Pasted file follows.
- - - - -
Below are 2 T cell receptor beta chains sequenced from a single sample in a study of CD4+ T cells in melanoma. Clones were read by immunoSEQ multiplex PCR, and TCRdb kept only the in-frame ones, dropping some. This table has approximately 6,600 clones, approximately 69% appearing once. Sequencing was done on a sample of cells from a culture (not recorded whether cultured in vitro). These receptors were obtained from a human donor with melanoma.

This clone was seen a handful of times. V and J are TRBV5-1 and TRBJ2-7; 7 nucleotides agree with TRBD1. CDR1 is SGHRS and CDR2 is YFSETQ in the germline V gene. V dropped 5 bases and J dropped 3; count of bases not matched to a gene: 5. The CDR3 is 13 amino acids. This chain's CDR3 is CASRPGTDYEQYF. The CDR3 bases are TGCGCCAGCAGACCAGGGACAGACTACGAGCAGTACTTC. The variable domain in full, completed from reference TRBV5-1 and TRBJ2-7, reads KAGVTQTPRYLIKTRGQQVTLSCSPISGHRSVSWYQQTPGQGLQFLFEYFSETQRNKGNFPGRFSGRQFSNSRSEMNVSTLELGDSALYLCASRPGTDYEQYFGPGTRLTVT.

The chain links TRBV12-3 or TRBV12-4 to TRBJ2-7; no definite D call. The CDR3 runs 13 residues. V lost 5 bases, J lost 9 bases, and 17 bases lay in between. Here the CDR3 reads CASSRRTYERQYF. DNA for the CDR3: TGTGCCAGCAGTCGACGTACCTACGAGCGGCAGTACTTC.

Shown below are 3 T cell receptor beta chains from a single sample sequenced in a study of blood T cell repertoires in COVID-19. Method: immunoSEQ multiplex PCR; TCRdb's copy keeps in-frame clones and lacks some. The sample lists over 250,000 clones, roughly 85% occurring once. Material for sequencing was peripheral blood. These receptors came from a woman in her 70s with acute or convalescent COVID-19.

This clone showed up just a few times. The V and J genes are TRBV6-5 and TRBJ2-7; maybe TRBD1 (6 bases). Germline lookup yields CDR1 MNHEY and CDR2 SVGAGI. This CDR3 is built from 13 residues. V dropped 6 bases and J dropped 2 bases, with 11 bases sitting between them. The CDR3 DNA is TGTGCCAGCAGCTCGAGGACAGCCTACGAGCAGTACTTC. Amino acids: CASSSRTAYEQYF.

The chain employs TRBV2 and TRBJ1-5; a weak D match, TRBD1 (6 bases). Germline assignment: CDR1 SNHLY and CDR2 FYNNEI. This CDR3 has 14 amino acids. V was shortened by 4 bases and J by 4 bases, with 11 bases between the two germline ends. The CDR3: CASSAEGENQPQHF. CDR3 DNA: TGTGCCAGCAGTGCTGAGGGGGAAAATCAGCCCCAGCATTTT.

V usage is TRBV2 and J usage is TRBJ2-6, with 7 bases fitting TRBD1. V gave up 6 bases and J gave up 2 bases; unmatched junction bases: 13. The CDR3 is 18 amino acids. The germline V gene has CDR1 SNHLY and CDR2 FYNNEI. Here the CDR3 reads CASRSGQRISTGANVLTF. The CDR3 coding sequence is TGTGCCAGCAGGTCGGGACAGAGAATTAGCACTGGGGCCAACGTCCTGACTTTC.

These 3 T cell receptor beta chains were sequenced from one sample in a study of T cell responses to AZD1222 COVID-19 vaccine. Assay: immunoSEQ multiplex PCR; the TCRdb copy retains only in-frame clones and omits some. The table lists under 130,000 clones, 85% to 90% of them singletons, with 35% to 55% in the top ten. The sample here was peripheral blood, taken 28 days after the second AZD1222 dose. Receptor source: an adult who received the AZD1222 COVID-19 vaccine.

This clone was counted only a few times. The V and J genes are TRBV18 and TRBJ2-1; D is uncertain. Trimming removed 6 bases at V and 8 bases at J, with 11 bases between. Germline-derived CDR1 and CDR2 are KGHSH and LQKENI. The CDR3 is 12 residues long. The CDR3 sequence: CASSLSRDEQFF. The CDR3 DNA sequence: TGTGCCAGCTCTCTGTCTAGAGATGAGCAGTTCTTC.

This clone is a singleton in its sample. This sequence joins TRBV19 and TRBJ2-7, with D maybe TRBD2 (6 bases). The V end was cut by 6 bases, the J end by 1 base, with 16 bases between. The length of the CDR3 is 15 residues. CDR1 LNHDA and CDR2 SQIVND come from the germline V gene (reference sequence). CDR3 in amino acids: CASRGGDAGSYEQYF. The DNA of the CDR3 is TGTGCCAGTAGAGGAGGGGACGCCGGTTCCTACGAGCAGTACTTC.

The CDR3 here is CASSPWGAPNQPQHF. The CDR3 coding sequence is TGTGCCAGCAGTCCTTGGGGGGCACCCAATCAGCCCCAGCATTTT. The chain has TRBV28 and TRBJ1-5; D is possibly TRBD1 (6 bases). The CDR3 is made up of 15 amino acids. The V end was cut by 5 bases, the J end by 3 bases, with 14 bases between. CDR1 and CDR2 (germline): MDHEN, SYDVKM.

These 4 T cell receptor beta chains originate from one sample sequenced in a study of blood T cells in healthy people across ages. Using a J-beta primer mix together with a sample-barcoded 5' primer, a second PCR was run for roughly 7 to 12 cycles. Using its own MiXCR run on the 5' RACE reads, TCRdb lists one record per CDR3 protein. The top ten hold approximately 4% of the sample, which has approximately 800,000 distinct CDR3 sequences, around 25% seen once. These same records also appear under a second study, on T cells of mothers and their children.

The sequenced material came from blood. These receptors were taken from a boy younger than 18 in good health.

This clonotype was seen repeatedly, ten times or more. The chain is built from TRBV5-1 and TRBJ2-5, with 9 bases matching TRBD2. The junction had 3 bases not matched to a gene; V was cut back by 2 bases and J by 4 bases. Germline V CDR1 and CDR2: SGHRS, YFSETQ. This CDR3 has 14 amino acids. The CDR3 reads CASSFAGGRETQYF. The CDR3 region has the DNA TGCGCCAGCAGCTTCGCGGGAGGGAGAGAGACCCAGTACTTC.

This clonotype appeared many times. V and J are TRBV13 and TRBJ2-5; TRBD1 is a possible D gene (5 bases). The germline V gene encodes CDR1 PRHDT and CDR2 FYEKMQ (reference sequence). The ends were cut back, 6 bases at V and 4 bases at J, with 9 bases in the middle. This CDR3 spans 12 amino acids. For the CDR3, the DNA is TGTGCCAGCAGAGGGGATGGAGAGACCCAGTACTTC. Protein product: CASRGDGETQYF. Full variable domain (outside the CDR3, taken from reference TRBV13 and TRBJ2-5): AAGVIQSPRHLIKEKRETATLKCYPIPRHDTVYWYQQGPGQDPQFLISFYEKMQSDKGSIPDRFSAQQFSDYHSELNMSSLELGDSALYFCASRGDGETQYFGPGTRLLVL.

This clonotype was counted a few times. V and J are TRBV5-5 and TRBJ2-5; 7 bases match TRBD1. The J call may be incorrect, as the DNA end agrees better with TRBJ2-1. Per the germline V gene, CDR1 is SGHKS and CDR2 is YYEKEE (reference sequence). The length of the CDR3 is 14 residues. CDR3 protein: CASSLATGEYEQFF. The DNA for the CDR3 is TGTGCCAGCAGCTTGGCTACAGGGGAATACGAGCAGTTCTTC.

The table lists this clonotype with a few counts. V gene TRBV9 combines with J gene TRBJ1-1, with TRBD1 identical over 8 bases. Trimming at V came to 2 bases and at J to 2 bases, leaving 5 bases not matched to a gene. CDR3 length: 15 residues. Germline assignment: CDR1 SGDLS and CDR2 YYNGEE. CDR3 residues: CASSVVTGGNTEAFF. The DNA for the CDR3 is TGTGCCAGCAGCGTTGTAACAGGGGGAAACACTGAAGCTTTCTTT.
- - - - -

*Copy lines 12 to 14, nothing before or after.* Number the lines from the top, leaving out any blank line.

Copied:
These 4 T cell receptor beta chains originate from one sample sequenced in a study of blood T cells in healthy people across ages. Using a J-beta primer mix together with a sample-barcoded 5' primer, a second PCR was run for roughly 7 to 12 cycles. Using its own MiXCR run on the 5' RACE reads, TCRdb lists one record per CDR3 protein. The top ten hold approximately 4% of the sample, which has approximately 800,000 distinct CDR3 sequences, around 25% seen once. These same records also appear under a second study, on T cells of mothers and their children.

The sequenced material came from blood. These receptors were taken from a boy younger than 18 in good health.

This clonotype was seen repeatedly, ten times or more. The chain is built from TRBV5-1 and TRBJ2-5, with 9 bases matching TRBD2. The junction had 3 bases not matched to a gene; V was cut back by 2 bases and J by 4 bases. Germline V CDR1 and CDR2: SGHRS, YFSETQ. This CDR3 has 14 amino acids. The CDR3 reads CASSFAGGRETQYF. The CDR3 region has the DNA TGCGCCAGCAGCTTCGCGGGAGGGAGAGAGACCCAGTACTTC.